I have to agree with D Akey, in that knowing the program you are using is an essential to producing a good product. Simple tricks picked up through trial an error of use can really make the difference in the outcome. But this aside, there are a few tricks that I have picked up which may help you out, and can be done using the free Starter Addition (but for $25 US you really should think about just buying the full edition, since it's just an absolutely amazing program). So here are some tips:
- You can't use layers, so you'll have to do with just the one, so make sure to plan ahead by having a set idea in mind.As an example, I used these methods on the following image using only the Oil Paint, Pencil, and Crayon tools on a single layer.
- You can't use reference images in the Started Edition, so I'd recomend importing the image in and then expanding the canvas so you can have it off to the side of where you plan to work.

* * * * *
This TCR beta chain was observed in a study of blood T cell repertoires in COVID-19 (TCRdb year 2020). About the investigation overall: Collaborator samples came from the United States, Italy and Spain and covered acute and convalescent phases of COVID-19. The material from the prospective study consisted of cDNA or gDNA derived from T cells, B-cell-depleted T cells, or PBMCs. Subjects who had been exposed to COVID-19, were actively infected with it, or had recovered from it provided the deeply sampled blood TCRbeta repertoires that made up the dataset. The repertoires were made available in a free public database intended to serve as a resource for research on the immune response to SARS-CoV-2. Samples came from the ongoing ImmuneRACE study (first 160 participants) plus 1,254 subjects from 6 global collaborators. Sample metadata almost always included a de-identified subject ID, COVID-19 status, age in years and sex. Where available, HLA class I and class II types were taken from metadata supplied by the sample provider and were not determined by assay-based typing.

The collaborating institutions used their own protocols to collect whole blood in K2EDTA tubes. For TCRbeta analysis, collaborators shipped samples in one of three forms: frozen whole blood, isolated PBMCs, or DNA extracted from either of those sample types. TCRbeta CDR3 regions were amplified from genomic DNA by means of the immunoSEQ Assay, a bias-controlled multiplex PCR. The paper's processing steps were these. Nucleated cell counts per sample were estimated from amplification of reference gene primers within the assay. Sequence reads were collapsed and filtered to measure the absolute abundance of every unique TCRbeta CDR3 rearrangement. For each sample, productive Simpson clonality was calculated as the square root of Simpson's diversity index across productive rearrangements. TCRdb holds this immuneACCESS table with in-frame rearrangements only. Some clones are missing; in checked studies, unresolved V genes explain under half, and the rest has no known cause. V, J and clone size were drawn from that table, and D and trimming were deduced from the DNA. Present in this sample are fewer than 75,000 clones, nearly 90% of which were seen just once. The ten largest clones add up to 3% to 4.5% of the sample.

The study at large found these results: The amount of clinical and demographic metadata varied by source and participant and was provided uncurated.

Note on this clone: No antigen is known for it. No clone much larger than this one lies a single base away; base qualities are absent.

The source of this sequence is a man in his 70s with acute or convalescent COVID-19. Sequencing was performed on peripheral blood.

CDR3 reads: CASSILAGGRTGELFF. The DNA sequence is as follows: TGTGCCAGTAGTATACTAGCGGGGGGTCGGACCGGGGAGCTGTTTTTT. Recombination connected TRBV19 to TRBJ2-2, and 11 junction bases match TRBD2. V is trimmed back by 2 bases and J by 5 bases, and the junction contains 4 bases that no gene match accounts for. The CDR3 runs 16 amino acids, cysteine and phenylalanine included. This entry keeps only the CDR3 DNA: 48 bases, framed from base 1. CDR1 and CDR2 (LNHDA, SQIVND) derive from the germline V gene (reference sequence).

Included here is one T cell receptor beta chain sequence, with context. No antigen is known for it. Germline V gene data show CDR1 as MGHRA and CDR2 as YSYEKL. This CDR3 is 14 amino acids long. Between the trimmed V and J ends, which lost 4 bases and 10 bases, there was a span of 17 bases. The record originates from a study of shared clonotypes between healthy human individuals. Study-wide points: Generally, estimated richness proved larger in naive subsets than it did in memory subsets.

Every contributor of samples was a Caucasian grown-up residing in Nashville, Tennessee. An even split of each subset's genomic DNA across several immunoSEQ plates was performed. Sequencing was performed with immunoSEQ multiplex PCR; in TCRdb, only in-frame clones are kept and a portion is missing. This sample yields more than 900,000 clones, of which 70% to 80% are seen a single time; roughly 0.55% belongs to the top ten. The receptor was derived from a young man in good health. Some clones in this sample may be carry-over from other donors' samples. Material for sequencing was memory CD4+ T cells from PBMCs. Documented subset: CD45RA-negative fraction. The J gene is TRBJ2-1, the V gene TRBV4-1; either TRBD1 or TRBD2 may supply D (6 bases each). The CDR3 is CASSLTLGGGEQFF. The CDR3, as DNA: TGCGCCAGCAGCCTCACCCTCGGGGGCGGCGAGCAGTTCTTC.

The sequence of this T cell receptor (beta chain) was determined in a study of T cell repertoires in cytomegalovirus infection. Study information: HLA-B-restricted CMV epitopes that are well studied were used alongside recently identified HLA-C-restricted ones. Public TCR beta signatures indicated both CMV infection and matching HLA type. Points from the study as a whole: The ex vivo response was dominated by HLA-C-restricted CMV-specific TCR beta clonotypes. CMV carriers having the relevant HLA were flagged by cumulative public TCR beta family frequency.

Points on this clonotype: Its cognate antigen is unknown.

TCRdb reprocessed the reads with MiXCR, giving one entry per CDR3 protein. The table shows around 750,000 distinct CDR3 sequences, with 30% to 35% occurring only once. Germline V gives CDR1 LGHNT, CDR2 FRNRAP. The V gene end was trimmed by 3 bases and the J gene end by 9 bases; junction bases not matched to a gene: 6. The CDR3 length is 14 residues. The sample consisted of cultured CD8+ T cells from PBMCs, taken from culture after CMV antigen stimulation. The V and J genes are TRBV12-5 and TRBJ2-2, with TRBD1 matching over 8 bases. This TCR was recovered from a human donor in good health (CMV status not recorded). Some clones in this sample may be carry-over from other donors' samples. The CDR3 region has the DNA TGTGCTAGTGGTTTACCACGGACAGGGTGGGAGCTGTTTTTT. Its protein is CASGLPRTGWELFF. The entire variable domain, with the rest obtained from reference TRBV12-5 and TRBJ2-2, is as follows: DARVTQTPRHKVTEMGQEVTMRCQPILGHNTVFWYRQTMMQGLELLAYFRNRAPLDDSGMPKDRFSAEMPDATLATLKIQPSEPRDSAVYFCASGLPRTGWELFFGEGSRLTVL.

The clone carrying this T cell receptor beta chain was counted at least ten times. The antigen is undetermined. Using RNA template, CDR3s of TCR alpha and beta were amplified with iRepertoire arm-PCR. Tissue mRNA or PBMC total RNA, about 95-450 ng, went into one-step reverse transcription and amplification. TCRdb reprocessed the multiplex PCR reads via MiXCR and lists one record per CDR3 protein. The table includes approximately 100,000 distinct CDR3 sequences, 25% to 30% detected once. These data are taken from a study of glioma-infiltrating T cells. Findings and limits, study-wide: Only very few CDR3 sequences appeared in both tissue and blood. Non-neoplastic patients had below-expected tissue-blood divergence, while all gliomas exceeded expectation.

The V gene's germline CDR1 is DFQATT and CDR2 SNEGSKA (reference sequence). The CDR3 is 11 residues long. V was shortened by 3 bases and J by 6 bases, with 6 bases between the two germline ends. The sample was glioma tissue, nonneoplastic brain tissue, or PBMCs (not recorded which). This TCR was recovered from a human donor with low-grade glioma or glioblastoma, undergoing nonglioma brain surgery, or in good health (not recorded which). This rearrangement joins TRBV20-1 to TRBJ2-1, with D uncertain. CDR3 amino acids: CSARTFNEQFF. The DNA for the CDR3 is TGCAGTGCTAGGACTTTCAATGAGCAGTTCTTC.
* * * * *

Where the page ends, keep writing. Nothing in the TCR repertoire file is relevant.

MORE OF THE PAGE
- Since you're in a hurry, you may want to try and use the Load Tracing Image option to get a jump start on getting the composition of the figure down, or even lay down some of the blocking in for the paint.
- The Starter Edition only lets you use the flat edge palette knife, so getting a smooth blend can often be troublesome. If you need to smear the paint, try setting the paper grain option for the layer to something smooth ("roughness = 0%), like the "Cell" preset paper setting, and then use the crayon (pressing lightly). The crayon will add a bit of the color you have selected, but at the same time will smear with the colors you are drawing over.